I do not see enough information from your post to conclude that cutting ahead of other children for recreation is a reasonable accommodation for autism. If there is more to the story that you feel is relevant, please let me know.


    Jeff Deutsch

  2. I believe the key here is whether or not you use your “A card” responsibly or not. As I frequently tell my kids, “Use your powers for good, not for evil.”

    You could use a handicapped placard to park close to the front door just because you’re obese. You could use your race as a method to get you into a school despite your poor grades. You could use your gender as a method for getting others to carry your heavy things. But it’s really a question of motivation. If there are legitimate reasons for your use of your “A Card” and you’re not taking advantage of people in doing so, then you’re just fine.

    If, along the way, some other kids have to wait in line at Thunder Mountain five minutes longer than they otherwise would have, is it worth it for your kids to have that experience? I do.

  3. We live near a Six Flags and have been getting season passes the last few years. I don’t always, but usually I stop by Guest Relations to get the autism pass. We’ve never used it. I figure it’s a Get Out of Jail Free card in case Boy-o has a meltdown in the middle of a line. Fortunately, the rides we want (kiddie) and the days we go (weekdays) mean we rarely have to wait in lines for longer than he can handle. I always keep in mind (and remind the kids) that there are people in line who are here because this is their one vacation day at the park and who can’t come back tomorrow. If they use a pass, good for them. If they don’t, I’d rather not slip ahead in line because we *can* come back later. That might be a very different thing of we ever make it to Disney, but then, Boy-o might be better socialized by then.

    Shorter: you know your own kids and your own schedule. If you’ve only got one day, and your kids aren’t going to be able to enjoy it without the pass, it’s there.

    The issue with “playing the special needs card” in politics is that the candidate in question isn’t seeking a job in the Early Intervention program, or trying to get her child a placement in a class. She and her running mate are trying to use her child’s disability as their *own* qualification for positions that are traditionally very hard on NT families. It’s like using your grandmother’s placard to get a better parking space at the mall even though she’s not in the car by claiming that, while inside, you’re also thinking about picking up something for her.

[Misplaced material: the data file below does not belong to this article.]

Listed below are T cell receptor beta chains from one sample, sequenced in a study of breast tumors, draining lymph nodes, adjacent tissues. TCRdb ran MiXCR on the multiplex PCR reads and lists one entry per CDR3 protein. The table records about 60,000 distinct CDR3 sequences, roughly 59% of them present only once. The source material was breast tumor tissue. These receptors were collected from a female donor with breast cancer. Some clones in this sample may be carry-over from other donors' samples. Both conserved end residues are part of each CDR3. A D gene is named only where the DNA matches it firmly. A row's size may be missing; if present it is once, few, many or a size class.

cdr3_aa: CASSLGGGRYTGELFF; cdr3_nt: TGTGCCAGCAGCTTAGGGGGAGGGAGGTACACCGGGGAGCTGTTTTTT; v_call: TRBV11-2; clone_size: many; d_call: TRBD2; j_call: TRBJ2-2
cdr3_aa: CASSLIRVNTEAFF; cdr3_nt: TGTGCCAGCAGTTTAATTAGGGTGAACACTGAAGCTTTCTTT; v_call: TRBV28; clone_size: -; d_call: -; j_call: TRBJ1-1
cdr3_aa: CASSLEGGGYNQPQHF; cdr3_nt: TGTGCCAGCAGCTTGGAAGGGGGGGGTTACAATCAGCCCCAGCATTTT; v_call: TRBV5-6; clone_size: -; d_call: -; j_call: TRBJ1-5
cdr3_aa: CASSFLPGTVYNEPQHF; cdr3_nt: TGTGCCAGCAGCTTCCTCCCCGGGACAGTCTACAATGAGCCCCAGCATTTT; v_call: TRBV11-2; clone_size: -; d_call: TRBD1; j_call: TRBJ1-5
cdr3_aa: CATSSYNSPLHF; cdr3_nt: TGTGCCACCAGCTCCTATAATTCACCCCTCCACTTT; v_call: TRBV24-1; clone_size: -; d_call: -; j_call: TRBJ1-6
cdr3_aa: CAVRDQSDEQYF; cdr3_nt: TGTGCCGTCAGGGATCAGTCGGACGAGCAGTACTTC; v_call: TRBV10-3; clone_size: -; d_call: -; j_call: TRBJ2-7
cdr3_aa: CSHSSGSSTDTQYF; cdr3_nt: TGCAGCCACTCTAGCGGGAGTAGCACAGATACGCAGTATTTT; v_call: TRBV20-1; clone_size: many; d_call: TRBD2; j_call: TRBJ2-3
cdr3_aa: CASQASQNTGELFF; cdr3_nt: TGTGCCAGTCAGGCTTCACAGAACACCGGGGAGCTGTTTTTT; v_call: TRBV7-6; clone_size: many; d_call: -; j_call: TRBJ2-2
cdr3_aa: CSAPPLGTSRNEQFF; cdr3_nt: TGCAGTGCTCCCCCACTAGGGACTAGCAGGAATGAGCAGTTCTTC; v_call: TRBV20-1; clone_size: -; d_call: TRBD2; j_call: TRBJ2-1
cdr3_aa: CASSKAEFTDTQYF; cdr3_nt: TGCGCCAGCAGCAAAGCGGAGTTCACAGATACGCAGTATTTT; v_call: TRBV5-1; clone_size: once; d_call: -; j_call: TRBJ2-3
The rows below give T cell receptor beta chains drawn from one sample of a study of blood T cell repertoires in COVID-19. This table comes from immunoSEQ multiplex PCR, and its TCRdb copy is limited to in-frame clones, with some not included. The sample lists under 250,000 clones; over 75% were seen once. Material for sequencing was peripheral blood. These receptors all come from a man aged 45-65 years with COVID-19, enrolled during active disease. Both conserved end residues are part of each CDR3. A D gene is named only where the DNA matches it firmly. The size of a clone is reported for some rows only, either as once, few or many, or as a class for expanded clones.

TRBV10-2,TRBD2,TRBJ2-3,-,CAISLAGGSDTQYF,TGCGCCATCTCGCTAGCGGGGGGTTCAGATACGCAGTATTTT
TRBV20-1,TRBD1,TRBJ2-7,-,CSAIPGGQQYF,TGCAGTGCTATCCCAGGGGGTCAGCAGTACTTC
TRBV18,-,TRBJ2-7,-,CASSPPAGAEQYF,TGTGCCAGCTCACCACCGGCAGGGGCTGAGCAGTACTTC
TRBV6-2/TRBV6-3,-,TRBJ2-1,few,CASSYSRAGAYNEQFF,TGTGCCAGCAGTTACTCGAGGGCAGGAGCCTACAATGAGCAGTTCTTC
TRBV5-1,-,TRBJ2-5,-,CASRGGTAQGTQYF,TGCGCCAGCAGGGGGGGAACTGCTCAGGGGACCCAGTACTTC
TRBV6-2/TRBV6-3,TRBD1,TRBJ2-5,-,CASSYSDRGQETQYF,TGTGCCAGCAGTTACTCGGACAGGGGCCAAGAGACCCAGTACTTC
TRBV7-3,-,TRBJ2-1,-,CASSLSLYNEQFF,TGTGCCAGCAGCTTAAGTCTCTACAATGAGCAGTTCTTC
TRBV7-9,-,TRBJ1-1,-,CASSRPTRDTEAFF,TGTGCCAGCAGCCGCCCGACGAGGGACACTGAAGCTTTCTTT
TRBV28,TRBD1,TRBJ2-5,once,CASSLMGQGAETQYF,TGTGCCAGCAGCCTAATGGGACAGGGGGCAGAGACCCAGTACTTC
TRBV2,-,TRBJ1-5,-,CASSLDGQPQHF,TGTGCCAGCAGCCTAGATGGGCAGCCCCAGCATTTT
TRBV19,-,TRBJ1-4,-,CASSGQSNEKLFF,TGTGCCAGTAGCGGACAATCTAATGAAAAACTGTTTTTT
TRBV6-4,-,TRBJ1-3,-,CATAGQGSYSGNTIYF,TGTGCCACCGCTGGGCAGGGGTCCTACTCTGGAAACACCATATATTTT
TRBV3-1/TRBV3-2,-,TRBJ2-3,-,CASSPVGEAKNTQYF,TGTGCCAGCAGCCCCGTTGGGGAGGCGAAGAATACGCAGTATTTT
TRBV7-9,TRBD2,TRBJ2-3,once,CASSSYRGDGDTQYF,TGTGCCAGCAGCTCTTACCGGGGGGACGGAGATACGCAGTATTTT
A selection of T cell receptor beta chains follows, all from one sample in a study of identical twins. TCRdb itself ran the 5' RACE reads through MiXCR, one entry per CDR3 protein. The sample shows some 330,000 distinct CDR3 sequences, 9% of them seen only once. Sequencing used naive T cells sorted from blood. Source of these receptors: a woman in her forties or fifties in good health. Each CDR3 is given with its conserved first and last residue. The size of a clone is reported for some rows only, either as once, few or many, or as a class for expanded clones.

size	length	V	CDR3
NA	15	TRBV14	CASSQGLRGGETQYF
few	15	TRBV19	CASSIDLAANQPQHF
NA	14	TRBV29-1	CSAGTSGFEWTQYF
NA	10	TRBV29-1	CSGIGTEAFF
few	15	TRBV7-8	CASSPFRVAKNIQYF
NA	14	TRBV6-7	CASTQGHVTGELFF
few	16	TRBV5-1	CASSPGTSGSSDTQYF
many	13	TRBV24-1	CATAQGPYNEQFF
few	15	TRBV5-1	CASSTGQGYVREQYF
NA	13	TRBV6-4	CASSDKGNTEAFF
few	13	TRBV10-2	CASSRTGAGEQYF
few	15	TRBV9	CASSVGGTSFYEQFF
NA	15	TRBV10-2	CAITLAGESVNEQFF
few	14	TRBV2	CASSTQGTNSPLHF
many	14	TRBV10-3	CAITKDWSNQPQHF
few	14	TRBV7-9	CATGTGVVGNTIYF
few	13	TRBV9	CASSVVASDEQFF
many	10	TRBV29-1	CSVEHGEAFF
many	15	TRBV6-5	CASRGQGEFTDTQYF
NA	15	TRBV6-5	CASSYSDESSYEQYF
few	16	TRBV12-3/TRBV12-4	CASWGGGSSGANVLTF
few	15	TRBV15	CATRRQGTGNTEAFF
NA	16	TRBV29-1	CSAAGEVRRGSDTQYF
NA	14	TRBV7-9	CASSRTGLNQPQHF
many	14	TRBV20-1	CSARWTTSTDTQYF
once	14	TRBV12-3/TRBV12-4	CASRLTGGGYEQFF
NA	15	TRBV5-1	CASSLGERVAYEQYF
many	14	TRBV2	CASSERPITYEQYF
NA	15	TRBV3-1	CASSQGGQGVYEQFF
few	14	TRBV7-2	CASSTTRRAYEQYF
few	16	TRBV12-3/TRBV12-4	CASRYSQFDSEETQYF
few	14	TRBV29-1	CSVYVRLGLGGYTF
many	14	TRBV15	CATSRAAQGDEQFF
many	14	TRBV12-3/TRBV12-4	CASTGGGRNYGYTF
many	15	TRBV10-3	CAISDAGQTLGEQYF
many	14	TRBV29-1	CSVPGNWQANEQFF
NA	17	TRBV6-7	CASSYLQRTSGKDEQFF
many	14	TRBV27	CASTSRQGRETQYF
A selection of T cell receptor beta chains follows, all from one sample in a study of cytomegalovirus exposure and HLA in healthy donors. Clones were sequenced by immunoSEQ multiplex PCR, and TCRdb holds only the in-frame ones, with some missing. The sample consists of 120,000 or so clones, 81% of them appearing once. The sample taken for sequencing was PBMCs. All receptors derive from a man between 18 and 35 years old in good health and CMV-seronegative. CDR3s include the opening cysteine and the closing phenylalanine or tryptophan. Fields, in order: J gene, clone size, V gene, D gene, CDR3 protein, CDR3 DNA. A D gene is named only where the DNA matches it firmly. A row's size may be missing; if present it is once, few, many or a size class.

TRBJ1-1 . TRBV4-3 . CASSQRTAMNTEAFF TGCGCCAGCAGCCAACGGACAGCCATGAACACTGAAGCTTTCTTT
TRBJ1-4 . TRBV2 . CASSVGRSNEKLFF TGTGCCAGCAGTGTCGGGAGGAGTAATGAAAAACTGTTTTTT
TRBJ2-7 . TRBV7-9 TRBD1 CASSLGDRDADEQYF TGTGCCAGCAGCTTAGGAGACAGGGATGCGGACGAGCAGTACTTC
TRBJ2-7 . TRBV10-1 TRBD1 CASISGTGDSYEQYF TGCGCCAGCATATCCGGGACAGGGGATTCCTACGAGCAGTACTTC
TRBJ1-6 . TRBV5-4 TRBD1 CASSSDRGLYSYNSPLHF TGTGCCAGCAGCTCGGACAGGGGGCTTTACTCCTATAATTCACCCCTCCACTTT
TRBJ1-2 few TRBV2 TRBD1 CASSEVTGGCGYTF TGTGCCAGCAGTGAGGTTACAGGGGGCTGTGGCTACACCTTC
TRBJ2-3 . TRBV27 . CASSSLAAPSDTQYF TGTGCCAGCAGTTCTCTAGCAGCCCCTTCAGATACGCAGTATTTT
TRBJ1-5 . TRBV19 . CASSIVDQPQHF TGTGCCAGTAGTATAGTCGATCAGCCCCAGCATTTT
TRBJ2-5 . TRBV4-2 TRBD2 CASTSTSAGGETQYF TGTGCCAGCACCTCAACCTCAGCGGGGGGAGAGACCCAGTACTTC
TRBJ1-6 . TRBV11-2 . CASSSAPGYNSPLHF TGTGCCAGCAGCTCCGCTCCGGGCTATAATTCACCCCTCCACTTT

4. As I was listening to the debate the other night (and I am pretty sure this is what you are talking about) I heard McCain mention something like kids with Autism and Palin is a yah dah yah dah knowing more then most on this topic …. (and I immediately think of you and chuckle) Hold the phone … what did he just say? Because you have a child with special needs this makes you the top crusader of the special needs movement or the all knowing on every child with disabilities? She may have a bit of insight that I don’t since I have no children with special needs but it by no means makes her any more qualified to be a VP …. This, in my opinion, is an awful way to get votes .. shame on him

    btw, I probally misquoted to a certain extent being that I am neither nor there on any election info … 🙂

  5. We just got our ‘A’ card so I haven’t gotten a chance to use it, as yet. But throughout the wait for our evaluation hubby and I would joke that if we did get the autism diagnosis, we’d at least get to cut in line at disney! lol But more seriously, I make sure G has chewing gum as a sensory soother before we get in line at the grocery store or post office just to get through that experience. If we ever go to Disney, I will definitely use G’s card.

  6. Yes, yes, yes –
    I have used the A card when it has benefited my child. For sure. And especially at Disney. In fact, I think using it at Disney made the Disney experience a happy one for Foster because of the special needs pass. If he had to wait in lines, I think he would have been toast after the first ride.

    And yes, I use the A card with the school ALL THE TIME, because we must to get Foster what he needs in the classroom, and in the school experience.